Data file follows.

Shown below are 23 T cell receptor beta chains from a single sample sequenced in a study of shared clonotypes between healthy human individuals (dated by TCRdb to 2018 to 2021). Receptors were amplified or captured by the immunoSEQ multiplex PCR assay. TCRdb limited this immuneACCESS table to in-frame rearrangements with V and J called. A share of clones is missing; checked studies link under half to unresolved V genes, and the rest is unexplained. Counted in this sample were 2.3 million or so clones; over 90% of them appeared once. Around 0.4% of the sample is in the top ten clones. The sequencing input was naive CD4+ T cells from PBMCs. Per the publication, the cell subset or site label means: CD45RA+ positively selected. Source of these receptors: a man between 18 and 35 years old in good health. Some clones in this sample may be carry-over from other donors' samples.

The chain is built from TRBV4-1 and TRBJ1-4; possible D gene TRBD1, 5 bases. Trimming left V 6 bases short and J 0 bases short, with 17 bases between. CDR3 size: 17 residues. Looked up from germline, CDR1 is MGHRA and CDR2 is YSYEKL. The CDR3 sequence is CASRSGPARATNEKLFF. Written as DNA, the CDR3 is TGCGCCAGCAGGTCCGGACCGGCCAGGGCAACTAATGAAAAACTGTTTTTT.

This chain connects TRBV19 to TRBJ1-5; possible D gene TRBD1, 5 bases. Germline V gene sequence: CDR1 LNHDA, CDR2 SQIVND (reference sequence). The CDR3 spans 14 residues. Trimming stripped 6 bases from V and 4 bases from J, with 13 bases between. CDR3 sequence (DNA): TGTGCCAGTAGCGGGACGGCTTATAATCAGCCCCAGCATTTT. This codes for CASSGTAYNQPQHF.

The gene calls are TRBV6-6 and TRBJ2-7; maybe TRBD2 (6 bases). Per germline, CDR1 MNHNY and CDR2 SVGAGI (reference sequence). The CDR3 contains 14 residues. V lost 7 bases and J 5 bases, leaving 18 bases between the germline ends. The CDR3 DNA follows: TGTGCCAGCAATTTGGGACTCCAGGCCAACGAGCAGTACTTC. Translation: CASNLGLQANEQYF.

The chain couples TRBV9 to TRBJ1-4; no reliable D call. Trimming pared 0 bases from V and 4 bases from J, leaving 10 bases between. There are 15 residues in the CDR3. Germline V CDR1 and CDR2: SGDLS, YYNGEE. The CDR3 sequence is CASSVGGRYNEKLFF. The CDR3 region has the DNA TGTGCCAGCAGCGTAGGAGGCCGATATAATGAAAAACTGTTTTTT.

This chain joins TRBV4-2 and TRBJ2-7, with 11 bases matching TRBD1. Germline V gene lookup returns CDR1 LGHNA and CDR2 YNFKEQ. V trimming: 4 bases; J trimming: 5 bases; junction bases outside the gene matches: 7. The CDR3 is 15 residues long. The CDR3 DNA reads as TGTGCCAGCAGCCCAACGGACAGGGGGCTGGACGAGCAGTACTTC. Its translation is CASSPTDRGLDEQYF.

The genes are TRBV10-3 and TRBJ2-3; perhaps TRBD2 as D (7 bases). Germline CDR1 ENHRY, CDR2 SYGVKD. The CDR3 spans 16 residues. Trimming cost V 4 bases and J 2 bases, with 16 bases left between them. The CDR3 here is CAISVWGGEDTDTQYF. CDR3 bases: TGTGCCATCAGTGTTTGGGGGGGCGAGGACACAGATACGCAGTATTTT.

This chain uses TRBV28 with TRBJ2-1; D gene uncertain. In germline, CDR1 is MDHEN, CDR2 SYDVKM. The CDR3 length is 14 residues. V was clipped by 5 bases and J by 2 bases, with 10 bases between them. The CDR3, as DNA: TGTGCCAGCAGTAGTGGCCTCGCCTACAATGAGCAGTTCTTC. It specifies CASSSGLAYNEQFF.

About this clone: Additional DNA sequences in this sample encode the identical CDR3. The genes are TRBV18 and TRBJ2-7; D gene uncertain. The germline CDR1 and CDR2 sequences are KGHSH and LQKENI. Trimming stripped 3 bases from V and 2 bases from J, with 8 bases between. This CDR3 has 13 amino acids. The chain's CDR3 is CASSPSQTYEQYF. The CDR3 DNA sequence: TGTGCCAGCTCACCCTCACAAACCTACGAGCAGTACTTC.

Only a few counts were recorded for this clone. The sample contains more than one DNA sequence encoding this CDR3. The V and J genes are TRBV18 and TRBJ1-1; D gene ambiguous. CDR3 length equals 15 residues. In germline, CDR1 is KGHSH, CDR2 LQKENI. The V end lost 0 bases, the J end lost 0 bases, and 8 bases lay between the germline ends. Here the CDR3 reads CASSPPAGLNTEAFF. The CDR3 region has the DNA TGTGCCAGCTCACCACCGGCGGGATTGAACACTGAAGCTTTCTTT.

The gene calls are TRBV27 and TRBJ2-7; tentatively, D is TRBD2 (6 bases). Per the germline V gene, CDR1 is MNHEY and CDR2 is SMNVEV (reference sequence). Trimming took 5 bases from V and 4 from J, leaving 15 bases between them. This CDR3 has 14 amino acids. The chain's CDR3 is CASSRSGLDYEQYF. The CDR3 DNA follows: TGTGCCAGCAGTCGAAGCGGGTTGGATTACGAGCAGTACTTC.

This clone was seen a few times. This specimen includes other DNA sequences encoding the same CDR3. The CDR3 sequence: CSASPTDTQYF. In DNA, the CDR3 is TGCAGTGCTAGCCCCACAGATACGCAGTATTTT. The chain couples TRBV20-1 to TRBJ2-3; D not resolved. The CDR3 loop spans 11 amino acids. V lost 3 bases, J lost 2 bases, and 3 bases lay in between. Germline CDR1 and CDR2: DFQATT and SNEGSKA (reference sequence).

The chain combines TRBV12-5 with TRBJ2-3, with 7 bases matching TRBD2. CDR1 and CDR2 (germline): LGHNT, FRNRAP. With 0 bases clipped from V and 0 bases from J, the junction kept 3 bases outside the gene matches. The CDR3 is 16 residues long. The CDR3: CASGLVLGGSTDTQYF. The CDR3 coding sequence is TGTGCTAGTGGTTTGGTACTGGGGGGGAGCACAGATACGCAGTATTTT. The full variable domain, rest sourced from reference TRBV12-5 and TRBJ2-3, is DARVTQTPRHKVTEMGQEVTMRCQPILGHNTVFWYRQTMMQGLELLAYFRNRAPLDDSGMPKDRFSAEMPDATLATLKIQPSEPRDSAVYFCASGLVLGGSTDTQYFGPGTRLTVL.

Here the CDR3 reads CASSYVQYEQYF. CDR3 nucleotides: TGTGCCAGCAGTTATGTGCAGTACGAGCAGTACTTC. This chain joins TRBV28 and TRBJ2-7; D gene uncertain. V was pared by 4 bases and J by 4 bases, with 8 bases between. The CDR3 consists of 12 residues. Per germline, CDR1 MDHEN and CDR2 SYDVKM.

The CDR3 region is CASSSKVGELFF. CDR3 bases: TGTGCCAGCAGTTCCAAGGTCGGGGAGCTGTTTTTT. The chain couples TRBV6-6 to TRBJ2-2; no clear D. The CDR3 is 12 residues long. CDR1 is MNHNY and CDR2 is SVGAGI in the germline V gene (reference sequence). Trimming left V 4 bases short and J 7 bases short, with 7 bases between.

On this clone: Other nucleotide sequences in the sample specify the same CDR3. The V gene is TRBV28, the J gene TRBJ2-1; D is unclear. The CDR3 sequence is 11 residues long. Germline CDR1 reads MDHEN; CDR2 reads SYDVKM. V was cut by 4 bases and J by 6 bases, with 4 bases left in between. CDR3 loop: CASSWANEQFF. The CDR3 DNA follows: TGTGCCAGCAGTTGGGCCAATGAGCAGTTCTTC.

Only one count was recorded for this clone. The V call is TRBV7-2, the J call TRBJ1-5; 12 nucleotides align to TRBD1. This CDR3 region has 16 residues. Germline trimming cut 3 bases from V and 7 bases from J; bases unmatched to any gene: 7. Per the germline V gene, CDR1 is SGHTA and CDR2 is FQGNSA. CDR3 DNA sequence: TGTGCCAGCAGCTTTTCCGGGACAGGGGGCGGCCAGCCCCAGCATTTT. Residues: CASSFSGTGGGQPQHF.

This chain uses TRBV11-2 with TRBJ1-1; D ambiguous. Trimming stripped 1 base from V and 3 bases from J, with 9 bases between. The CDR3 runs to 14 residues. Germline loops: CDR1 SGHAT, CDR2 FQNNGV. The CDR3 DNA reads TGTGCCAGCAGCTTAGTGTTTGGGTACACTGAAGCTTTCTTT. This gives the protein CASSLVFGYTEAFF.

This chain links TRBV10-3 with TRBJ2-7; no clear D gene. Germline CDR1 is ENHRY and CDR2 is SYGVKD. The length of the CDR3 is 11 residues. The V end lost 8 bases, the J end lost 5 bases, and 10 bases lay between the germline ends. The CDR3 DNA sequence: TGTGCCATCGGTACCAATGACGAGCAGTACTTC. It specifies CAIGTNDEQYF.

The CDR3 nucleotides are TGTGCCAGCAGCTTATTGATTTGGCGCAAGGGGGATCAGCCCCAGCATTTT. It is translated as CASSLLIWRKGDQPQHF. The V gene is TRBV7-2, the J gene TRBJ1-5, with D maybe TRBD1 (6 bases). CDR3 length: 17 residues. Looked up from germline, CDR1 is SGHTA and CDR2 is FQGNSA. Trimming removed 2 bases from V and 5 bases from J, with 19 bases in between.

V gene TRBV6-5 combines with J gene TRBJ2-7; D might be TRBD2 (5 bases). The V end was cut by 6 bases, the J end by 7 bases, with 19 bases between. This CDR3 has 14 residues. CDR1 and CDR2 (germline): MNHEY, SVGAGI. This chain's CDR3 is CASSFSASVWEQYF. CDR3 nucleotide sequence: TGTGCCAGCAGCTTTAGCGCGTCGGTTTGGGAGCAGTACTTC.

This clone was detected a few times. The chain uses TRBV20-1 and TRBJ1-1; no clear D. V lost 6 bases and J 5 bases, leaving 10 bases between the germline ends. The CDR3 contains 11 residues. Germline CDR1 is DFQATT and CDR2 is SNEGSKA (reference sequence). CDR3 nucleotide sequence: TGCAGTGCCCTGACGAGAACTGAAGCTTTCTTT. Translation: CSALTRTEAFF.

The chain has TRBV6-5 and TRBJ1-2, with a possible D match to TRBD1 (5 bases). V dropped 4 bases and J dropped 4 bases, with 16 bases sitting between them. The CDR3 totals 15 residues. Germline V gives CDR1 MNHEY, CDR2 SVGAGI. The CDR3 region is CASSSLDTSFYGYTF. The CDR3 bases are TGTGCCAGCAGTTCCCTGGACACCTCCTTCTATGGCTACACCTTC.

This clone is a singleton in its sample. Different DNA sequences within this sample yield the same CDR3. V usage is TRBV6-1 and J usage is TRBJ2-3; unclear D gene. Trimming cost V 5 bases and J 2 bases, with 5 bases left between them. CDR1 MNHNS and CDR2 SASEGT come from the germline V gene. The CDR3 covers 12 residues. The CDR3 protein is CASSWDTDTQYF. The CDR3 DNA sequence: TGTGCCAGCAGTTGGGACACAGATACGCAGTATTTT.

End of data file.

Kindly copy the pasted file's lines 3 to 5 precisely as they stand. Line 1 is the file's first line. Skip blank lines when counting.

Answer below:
This chain connects TRBV19 to TRBJ1-5; possible D gene TRBD1, 5 bases. Germline V gene sequence: CDR1 LNHDA, CDR2 SQIVND (reference sequence). The CDR3 spans 14 residues. Trimming stripped 6 bases from V and 4 bases from J, with 13 bases between. CDR3 sequence (DNA): TGTGCCAGTAGCGGGACGGCTTATAATCAGCCCCAGCATTTT. This codes for CASSGTAYNQPQHF.

The gene calls are TRBV6-6 and TRBJ2-7; maybe TRBD2 (6 bases). Per germline, CDR1 MNHNY and CDR2 SVGAGI (reference sequence). The CDR3 contains 14 residues. V lost 7 bases and J 5 bases, leaving 18 bases between the germline ends. The CDR3 DNA follows: TGTGCCAGCAATTTGGGACTCCAGGCCAACGAGCAGTACTTC. Translation: CASNLGLQANEQYF.

The chain couples TRBV9 to TRBJ1-4; no reliable D call. Trimming pared 0 bases from V and 4 bases from J, leaving 10 bases between. There are 15 residues in the CDR3. Germline V CDR1 and CDR2: SGDLS, YYNGEE. The CDR3 sequence is CASSVGGRYNEKLFF. The CDR3 region has the DNA TGTGCCAGCAGCGTAGGAGGCCGATATAATGAAAAACTGTTTTTT.